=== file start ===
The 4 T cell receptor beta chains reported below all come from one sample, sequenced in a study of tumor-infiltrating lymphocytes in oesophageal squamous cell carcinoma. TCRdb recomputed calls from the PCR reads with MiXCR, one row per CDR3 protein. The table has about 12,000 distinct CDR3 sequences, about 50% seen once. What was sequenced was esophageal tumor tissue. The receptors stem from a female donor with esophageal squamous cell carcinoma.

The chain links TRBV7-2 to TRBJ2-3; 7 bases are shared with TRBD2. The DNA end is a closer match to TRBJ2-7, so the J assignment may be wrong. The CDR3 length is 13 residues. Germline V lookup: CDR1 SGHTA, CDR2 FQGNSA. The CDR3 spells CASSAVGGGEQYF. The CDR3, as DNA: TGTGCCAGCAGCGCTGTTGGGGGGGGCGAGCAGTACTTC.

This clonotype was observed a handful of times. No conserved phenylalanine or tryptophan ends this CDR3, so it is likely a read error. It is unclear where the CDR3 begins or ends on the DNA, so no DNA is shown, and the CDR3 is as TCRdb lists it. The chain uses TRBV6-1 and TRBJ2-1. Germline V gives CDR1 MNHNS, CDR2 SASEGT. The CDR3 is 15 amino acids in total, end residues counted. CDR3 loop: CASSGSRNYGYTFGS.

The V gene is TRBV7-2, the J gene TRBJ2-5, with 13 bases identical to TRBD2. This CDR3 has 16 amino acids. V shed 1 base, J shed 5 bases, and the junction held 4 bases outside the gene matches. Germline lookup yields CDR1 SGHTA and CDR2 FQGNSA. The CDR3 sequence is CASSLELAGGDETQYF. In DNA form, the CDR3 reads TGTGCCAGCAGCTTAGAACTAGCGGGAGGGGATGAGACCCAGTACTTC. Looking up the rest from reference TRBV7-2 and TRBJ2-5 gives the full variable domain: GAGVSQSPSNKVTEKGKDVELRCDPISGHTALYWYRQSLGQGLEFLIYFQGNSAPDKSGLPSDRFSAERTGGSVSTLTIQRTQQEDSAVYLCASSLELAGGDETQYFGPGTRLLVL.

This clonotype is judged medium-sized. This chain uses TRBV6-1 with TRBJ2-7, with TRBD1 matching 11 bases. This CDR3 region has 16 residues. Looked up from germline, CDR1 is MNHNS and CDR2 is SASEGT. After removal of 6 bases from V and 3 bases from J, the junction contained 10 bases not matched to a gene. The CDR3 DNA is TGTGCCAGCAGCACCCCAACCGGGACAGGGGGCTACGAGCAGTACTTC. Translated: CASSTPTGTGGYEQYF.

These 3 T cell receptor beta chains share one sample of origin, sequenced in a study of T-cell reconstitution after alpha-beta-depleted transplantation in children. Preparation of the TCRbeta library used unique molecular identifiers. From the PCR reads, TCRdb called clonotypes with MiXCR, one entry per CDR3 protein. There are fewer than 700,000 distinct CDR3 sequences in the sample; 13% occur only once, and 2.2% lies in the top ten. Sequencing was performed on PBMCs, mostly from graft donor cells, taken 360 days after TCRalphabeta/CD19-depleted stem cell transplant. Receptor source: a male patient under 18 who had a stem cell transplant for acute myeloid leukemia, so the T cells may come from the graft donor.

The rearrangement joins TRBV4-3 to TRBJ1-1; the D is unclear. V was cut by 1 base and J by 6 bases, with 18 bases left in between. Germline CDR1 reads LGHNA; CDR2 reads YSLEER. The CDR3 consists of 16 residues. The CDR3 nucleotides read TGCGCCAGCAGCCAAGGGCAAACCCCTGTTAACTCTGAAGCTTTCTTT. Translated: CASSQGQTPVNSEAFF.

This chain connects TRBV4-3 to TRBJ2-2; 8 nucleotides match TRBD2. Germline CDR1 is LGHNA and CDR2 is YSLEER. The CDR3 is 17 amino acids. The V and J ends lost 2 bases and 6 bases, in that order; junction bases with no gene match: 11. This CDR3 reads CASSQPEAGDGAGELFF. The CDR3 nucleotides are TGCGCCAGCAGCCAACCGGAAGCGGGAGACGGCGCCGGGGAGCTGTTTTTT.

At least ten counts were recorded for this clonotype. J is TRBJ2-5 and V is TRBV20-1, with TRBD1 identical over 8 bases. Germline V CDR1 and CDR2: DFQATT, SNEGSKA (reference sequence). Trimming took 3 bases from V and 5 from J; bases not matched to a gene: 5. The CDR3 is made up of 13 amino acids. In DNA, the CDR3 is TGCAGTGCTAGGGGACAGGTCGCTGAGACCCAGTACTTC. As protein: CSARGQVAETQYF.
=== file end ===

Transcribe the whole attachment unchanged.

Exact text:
The 4 T cell receptor beta chains reported below all come from one sample, sequenced in a study of tumor-infiltrating lymphocytes in oesophageal squamous cell carcinoma. TCRdb recomputed calls from the PCR reads with MiXCR, one row per CDR3 protein. The table has about 12,000 distinct CDR3 sequences, about 50% seen once. What was sequenced was esophageal tumor tissue. The receptors stem from a female donor with esophageal squamous cell carcinoma.

The chain links TRBV7-2 to TRBJ2-3; 7 bases are shared with TRBD2. The DNA end is a closer match to TRBJ2-7, so the J assignment may be wrong. The CDR3 length is 13 residues. Germline V lookup: CDR1 SGHTA, CDR2 FQGNSA. The CDR3 spells CASSAVGGGEQYF. The CDR3, as DNA: TGTGCCAGCAGCGCTGTTGGGGGGGGCGAGCAGTACTTC.

This clonotype was observed a handful of times. No conserved phenylalanine or tryptophan ends this CDR3, so it is likely a read error. It is unclear where the CDR3 begins or ends on the DNA, so no DNA is shown, and the CDR3 is as TCRdb lists it. The chain uses TRBV6-1 and TRBJ2-1. Germline V gives CDR1 MNHNS, CDR2 SASEGT. The CDR3 is 15 amino acids in total, end residues counted. CDR3 loop: CASSGSRNYGYTFGS.

The V gene is TRBV7-2, the J gene TRBJ2-5, with 13 bases identical to TRBD2. This CDR3 has 16 amino acids. V shed 1 base, J shed 5 bases, and the junction held 4 bases outside the gene matches. Germline lookup yields CDR1 SGHTA and CDR2 FQGNSA. The CDR3 sequence is CASSLELAGGDETQYF. In DNA form, the CDR3 reads TGTGCCAGCAGCTTAGAACTAGCGGGAGGGGATGAGACCCAGTACTTC. Looking up the rest from reference TRBV7-2 and TRBJ2-5 gives the full variable domain: GAGVSQSPSNKVTEKGKDVELRCDPISGHTALYWYRQSLGQGLEFLIYFQGNSAPDKSGLPSDRFSAERTGGSVSTLTIQRTQQEDSAVYLCASSLELAGGDETQYFGPGTRLLVL.

This clonotype is judged medium-sized. This chain uses TRBV6-1 with TRBJ2-7, with TRBD1 matching 11 bases. This CDR3 region has 16 residues. Looked up from germline, CDR1 is MNHNS and CDR2 is SASEGT. After removal of 6 bases from V and 3 bases from J, the junction contained 10 bases not matched to a gene. The CDR3 DNA is TGTGCCAGCAGCACCCCAACCGGGACAGGGGGCTACGAGCAGTACTTC. Translated: CASSTPTGTGGYEQYF.

These 3 T cell receptor beta chains share one sample of origin, sequenced in a study of T-cell reconstitution after alpha-beta-depleted transplantation in children. Preparation of the TCRbeta library used unique molecular identifiers. From the PCR reads, TCRdb called clonotypes with MiXCR, one entry per CDR3 protein. There are fewer than 700,000 distinct CDR3 sequences in the sample; 13% occur only once, and 2.2% lies in the top ten. Sequencing was performed on PBMCs, mostly from graft donor cells, taken 360 days after TCRalphabeta/CD19-depleted stem cell transplant. Receptor source: a male patient under 18 who had a stem cell transplant for acute myeloid leukemia, so the T cells may come from the graft donor.

The rearrangement joins TRBV4-3 to TRBJ1-1; the D is unclear. V was cut by 1 base and J by 6 bases, with 18 bases left in between. Germline CDR1 reads LGHNA; CDR2 reads YSLEER. The CDR3 consists of 16 residues. The CDR3 nucleotides read TGCGCCAGCAGCCAAGGGCAAACCCCTGTTAACTCTGAAGCTTTCTTT. Translated: CASSQGQTPVNSEAFF.

This chain connects TRBV4-3 to TRBJ2-2; 8 nucleotides match TRBD2. Germline CDR1 is LGHNA and CDR2 is YSLEER. The CDR3 is 17 amino acids. The V and J ends lost 2 bases and 6 bases, in that order; junction bases with no gene match: 11. This CDR3 reads CASSQPEAGDGAGELFF. The CDR3 nucleotides are TGCGCCAGCAGCCAACCGGAAGCGGGAGACGGCGCCGGGGAGCTGTTTTTT.

At least ten counts were recorded for this clonotype. J is TRBJ2-5 and V is TRBV20-1, with TRBD1 identical over 8 bases. Germline V CDR1 and CDR2: DFQATT, SNEGSKA (reference sequence). Trimming took 3 bases from V and 5 from J; bases not matched to a gene: 5. The CDR3 is made up of 13 amino acids. In DNA, the CDR3 is TGCAGTGCTAGGGGACAGGTCGCTGAGACCCAGTACTTC. As protein: CSARGQVAETQYF.